Chris Kleponis/AFP/Getty Images
Supreme Court Justice Ruth Bader Ginsburg takes a refreshment during intermission at The Kennedy Center Honors in Washington, D.C., December 6, 2015. Chris Kleponis/AFP/Getty Images
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Ruth Bader Ginsburg Will Make a Cameo Surrounding Production of ‘The Merchant of Venice’

The Supreme Court Justice will play the role of the judge in a mock trial of Jewish moneylender Shylock in Italy

by
Gabriela Geselowitz
March 29, 2016
Chris Kleponis/AFP/Getty Images
Supreme Court Justice Ruth Bader Ginsburg takes a refreshment during intermission at The Kennedy Center Honors in Washington, D.C., December 6, 2015. Chris Kleponis/AFP/Getty Images

If you were the Notorious R.B.G.—that’s the definitive moniker the kids are using these days for Supreme Court Justice Ruth Bader Ginsburg—what would you do during your time off from protecting people’s rights? How about trodding the boards?

Yes, Bader Ginsburg will be part of a very special production of The Merchant of Venice in July, playing the presiding judge in a mock trial of the Shakespearean villain Shylock. Bader Ginsburg, who recently turned 83, will assume the role for a special “show within a show” in Italy, where the litigants will also be portrayed by famous lawyers.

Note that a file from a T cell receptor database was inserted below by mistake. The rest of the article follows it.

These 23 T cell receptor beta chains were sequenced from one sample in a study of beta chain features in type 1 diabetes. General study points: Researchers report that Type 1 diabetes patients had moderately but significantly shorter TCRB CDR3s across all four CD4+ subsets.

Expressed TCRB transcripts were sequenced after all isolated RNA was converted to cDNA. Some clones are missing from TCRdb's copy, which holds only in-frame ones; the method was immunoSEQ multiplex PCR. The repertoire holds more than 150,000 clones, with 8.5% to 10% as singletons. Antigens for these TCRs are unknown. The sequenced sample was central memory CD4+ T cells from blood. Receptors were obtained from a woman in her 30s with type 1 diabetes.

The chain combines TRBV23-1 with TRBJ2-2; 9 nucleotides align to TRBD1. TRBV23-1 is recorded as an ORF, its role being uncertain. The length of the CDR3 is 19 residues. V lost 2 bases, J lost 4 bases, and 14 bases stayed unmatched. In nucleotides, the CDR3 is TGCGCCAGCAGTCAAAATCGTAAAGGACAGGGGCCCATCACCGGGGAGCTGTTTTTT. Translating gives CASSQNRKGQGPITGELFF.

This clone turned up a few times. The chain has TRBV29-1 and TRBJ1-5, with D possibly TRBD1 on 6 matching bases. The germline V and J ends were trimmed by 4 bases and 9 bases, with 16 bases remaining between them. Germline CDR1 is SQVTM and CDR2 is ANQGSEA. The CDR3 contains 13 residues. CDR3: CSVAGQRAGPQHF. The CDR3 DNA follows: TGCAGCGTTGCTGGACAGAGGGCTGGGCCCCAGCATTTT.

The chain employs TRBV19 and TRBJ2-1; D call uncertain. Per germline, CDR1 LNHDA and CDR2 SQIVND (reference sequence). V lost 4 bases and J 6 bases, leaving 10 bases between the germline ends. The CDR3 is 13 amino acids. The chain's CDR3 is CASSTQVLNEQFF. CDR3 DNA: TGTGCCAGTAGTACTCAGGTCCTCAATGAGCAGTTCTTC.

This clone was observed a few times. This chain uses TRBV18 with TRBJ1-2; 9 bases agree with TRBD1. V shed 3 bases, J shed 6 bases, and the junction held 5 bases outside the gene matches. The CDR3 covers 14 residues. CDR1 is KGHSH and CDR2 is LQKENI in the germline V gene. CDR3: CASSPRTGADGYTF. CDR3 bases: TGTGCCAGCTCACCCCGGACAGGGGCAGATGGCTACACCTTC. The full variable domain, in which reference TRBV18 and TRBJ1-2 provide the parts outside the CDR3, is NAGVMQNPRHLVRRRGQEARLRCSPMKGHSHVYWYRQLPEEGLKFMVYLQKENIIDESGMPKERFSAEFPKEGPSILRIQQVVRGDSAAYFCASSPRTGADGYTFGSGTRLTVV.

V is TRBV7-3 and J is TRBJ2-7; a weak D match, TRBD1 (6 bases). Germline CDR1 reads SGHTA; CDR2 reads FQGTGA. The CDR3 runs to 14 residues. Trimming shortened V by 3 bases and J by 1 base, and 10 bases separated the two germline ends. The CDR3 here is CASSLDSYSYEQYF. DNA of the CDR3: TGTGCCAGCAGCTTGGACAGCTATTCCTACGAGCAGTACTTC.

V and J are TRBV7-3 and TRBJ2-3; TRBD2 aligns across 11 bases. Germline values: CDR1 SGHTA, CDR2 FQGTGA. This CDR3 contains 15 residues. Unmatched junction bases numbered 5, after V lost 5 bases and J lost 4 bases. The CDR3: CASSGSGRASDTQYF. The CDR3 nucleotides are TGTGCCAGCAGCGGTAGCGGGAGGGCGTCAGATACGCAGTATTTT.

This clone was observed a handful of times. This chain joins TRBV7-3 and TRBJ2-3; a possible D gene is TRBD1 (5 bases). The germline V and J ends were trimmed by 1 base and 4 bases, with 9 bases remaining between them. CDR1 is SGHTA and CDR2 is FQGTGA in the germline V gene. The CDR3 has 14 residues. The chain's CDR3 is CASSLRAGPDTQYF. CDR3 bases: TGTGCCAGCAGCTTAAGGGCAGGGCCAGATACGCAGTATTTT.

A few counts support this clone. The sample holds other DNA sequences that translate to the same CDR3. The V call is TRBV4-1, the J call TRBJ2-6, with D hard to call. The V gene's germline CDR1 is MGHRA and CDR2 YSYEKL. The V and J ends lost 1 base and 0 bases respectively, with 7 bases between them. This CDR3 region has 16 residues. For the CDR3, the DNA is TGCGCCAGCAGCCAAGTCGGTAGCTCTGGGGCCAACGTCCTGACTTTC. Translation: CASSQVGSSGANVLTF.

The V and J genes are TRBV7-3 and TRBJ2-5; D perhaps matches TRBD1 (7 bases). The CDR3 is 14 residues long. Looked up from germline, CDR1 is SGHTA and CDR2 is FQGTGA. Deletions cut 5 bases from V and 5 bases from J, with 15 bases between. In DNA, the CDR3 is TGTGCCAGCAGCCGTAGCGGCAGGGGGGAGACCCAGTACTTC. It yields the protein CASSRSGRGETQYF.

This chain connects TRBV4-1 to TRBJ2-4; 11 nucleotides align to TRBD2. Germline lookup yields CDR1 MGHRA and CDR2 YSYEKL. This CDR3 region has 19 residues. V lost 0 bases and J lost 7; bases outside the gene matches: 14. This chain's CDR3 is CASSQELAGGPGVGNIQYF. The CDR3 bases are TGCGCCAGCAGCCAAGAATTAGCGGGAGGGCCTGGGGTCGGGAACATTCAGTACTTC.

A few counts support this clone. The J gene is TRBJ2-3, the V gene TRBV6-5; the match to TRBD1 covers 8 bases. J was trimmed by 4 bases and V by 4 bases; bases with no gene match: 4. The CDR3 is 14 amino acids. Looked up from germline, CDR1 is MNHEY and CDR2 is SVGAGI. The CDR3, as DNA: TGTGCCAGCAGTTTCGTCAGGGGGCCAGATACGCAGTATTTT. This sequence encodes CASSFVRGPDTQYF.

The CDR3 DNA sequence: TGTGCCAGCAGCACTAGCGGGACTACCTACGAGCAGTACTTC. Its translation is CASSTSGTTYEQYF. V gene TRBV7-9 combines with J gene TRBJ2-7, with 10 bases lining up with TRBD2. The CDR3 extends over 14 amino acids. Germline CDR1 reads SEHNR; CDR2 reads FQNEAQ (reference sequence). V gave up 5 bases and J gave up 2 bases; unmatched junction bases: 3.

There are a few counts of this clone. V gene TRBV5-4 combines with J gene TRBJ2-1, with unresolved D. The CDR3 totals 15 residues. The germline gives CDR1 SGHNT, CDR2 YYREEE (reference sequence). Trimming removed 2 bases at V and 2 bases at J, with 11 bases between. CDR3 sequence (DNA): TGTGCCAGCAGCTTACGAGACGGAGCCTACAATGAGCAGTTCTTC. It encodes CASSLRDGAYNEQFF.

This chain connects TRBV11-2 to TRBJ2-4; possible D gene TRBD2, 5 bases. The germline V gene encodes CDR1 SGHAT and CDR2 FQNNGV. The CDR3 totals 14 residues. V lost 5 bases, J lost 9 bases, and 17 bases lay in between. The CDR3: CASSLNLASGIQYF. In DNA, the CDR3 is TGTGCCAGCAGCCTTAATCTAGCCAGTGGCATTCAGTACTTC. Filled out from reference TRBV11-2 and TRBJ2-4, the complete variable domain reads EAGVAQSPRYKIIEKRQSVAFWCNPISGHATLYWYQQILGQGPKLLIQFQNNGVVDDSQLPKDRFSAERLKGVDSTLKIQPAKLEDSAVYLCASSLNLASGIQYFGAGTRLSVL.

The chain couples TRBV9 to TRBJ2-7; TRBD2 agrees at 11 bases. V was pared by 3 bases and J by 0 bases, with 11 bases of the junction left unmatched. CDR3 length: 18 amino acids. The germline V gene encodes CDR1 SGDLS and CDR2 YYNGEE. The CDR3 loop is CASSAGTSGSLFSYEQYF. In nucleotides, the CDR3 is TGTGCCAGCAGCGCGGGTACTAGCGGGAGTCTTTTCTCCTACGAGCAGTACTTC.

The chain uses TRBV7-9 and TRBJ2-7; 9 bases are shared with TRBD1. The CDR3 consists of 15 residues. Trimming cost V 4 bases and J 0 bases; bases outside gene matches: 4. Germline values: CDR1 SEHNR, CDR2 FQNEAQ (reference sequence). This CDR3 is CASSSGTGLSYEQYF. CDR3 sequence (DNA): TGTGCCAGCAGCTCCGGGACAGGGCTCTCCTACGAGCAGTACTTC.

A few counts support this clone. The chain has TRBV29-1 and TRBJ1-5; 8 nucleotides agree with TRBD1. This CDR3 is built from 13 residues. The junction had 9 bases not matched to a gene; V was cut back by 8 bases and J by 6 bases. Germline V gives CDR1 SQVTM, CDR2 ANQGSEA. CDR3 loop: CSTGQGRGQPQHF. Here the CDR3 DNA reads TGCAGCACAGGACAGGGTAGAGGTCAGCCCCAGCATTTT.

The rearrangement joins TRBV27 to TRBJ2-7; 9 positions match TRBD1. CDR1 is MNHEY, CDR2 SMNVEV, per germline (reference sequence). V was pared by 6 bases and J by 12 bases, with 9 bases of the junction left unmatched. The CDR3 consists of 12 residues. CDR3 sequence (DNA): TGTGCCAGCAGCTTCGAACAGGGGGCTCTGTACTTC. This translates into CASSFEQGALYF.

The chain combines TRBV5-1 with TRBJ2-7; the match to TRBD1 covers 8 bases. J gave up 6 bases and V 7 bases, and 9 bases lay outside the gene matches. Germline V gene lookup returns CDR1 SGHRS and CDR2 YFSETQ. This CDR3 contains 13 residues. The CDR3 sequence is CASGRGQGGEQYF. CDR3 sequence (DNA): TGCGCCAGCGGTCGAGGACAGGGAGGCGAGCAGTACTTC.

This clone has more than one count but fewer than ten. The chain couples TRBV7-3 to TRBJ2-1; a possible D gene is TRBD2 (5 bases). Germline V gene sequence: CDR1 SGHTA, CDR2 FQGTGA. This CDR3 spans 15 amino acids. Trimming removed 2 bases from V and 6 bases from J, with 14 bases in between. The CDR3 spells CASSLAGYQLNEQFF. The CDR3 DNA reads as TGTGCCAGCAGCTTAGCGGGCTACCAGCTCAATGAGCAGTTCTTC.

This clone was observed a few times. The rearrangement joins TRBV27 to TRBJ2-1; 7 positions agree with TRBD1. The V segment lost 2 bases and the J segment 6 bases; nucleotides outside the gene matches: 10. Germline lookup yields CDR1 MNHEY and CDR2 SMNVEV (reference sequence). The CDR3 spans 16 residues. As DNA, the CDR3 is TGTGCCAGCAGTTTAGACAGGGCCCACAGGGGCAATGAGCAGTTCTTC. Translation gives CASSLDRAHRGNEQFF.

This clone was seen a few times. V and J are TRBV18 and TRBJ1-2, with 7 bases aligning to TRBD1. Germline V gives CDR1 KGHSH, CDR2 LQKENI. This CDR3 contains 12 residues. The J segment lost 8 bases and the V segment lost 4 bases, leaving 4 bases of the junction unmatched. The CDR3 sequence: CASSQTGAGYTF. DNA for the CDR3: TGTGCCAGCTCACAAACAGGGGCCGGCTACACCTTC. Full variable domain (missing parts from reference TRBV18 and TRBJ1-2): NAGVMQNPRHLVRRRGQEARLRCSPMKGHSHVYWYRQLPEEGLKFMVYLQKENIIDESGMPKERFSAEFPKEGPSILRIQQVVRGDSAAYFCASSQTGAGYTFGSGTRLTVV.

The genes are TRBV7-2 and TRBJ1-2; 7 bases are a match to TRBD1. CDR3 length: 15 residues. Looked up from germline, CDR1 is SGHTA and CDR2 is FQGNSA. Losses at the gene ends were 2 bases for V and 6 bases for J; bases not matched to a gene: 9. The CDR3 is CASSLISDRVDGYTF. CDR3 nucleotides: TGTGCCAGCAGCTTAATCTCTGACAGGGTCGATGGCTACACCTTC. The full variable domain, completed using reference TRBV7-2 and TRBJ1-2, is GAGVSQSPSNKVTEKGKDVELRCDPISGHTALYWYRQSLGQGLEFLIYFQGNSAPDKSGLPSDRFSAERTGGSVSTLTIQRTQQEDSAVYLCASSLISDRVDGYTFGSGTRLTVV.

R.B.G’s performance is timely, too, as this year marks two centennials: it’s been 400 years since the death of William Shakespeare, and 500 years since the origins of the Venetian Jewish Ghetto (the ghetto from which Shylock would have hailed in The Merchant of Venice).

Given R.B.G.’s strong Jewish background, it is unclear whether she will accept “If you prick us, do we not bleed?” as a valid defense against controversial terms of moneylending (not that that famous speech appears during the trial anyway). In all seriousness, given Merchant‘s controversial reputation as an anti-Semitic play over the years, and many (usually unsuccessful) attempts to reclaim it, this intersection of a Jewish woman in a position of power in a space associated with Jewish oppression is an ingenious way to explore this play publicly.

Also, it’s further proof that Ruth Bader Ginsburg is perf.

Gabriela Geselowitz is a writer and the former editor of Jewcy.com.

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